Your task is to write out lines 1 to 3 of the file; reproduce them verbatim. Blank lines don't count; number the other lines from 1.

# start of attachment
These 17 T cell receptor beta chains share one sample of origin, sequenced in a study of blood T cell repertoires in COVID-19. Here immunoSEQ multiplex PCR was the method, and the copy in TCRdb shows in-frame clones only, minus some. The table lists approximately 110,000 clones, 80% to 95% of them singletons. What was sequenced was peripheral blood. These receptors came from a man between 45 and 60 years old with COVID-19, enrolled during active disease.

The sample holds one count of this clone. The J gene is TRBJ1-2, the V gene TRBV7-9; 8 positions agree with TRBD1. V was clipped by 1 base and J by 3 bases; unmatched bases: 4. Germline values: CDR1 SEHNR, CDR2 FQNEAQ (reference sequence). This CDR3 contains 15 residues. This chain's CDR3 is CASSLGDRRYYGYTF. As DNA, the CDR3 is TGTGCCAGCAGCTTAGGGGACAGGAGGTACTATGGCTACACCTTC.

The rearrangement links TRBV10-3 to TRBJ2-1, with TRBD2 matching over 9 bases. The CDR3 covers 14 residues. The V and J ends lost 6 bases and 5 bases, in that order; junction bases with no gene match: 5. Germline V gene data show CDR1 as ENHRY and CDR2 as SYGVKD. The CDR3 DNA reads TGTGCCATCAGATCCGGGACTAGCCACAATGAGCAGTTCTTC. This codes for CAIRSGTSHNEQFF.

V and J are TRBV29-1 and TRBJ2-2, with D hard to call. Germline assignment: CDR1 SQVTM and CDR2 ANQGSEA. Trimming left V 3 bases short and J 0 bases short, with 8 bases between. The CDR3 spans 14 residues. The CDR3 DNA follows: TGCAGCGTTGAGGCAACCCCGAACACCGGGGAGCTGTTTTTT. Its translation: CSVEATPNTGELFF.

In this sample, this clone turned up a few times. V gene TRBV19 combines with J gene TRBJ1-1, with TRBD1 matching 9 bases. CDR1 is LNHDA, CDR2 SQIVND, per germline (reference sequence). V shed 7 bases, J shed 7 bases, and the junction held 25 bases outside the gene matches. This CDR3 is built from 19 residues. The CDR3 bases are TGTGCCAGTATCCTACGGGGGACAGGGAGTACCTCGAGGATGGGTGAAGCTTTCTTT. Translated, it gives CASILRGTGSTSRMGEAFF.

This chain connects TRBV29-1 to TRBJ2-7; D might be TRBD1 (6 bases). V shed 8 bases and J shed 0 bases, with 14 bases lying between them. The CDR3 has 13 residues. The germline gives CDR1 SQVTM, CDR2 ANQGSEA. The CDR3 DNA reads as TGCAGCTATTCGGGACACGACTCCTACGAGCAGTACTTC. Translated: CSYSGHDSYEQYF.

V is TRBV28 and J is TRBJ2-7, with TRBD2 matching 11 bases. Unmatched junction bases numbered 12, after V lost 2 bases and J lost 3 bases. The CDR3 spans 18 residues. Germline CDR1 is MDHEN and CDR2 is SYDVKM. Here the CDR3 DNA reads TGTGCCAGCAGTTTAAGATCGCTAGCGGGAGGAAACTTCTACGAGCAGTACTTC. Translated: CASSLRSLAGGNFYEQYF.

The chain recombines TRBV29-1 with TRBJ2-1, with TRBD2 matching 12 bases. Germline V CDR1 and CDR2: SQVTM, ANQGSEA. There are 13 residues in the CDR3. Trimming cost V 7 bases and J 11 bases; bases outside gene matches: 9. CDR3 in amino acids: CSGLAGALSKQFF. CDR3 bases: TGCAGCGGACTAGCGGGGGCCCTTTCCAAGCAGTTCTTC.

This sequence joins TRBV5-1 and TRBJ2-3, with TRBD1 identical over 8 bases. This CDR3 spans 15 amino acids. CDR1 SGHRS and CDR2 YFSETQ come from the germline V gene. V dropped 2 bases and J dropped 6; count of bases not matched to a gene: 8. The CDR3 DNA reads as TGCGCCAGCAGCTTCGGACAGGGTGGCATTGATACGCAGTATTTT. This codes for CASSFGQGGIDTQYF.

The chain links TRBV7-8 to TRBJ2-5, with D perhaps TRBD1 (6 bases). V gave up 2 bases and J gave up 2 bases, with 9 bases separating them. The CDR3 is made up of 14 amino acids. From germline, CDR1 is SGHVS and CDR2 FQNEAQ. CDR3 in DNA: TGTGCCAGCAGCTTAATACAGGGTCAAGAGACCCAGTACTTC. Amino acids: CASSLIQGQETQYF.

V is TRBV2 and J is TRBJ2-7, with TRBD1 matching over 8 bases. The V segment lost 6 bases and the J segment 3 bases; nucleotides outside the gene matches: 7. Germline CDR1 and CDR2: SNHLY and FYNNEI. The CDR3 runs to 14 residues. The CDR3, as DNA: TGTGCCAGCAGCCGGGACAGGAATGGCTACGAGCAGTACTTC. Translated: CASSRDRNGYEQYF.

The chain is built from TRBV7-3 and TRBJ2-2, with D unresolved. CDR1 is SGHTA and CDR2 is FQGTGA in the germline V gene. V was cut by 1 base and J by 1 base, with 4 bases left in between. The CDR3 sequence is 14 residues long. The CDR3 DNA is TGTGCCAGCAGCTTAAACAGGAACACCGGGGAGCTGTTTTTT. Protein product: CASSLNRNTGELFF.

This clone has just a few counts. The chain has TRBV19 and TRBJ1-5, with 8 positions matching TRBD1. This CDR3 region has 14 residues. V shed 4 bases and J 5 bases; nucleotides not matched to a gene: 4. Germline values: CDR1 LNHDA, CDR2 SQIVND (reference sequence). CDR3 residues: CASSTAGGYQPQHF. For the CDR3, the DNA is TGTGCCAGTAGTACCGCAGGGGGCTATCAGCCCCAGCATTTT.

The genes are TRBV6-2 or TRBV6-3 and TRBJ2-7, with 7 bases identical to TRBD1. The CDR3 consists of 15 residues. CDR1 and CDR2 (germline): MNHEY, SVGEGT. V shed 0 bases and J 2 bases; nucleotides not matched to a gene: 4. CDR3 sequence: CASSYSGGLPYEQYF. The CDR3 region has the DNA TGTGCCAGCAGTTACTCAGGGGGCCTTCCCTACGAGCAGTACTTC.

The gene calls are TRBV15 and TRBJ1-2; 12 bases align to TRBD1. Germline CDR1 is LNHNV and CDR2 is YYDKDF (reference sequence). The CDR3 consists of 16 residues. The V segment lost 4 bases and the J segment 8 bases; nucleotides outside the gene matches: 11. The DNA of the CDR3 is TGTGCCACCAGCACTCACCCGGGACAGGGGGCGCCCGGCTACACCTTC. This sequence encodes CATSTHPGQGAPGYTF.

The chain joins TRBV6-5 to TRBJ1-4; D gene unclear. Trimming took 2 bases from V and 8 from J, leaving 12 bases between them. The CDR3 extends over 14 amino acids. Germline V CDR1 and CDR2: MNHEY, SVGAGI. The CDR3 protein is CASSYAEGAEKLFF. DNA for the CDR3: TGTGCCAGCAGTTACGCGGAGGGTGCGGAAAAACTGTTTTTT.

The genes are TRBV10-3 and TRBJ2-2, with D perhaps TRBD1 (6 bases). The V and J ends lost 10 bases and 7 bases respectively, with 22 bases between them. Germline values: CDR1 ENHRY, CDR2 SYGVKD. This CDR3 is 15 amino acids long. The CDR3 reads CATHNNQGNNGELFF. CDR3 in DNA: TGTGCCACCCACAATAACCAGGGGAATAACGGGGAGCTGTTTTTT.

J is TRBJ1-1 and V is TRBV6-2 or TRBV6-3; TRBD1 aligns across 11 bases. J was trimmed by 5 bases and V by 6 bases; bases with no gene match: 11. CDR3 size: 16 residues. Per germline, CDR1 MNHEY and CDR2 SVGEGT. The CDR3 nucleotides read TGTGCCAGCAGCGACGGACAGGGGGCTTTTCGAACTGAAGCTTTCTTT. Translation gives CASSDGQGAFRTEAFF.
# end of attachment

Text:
These 17 T cell receptor beta chains share one sample of origin, sequenced in a study of blood T cell repertoires in COVID-19. Here immunoSEQ multiplex PCR was the method, and the copy in TCRdb shows in-frame clones only, minus some. The table lists approximately 110,000 clones, 80% to 95% of them singletons. What was sequenced was peripheral blood. These receptors came from a man between 45 and 60 years old with COVID-19, enrolled during active disease.

The sample holds one count of this clone. The J gene is TRBJ1-2, the V gene TRBV7-9; 8 positions agree with TRBD1. V was clipped by 1 base and J by 3 bases; unmatched bases: 4. Germline values: CDR1 SEHNR, CDR2 FQNEAQ (reference sequence). This CDR3 contains 15 residues. This chain's CDR3 is CASSLGDRRYYGYTF. As DNA, the CDR3 is TGTGCCAGCAGCTTAGGGGACAGGAGGTACTATGGCTACACCTTC.

The rearrangement links TRBV10-3 to TRBJ2-1, with TRBD2 matching over 9 bases. The CDR3 covers 14 residues. The V and J ends lost 6 bases and 5 bases, in that order; junction bases with no gene match: 5. Germline V gene data show CDR1 as ENHRY and CDR2 as SYGVKD. The CDR3 DNA reads TGTGCCATCAGATCCGGGACTAGCCACAATGAGCAGTTCTTC. This codes for CAIRSGTSHNEQFF.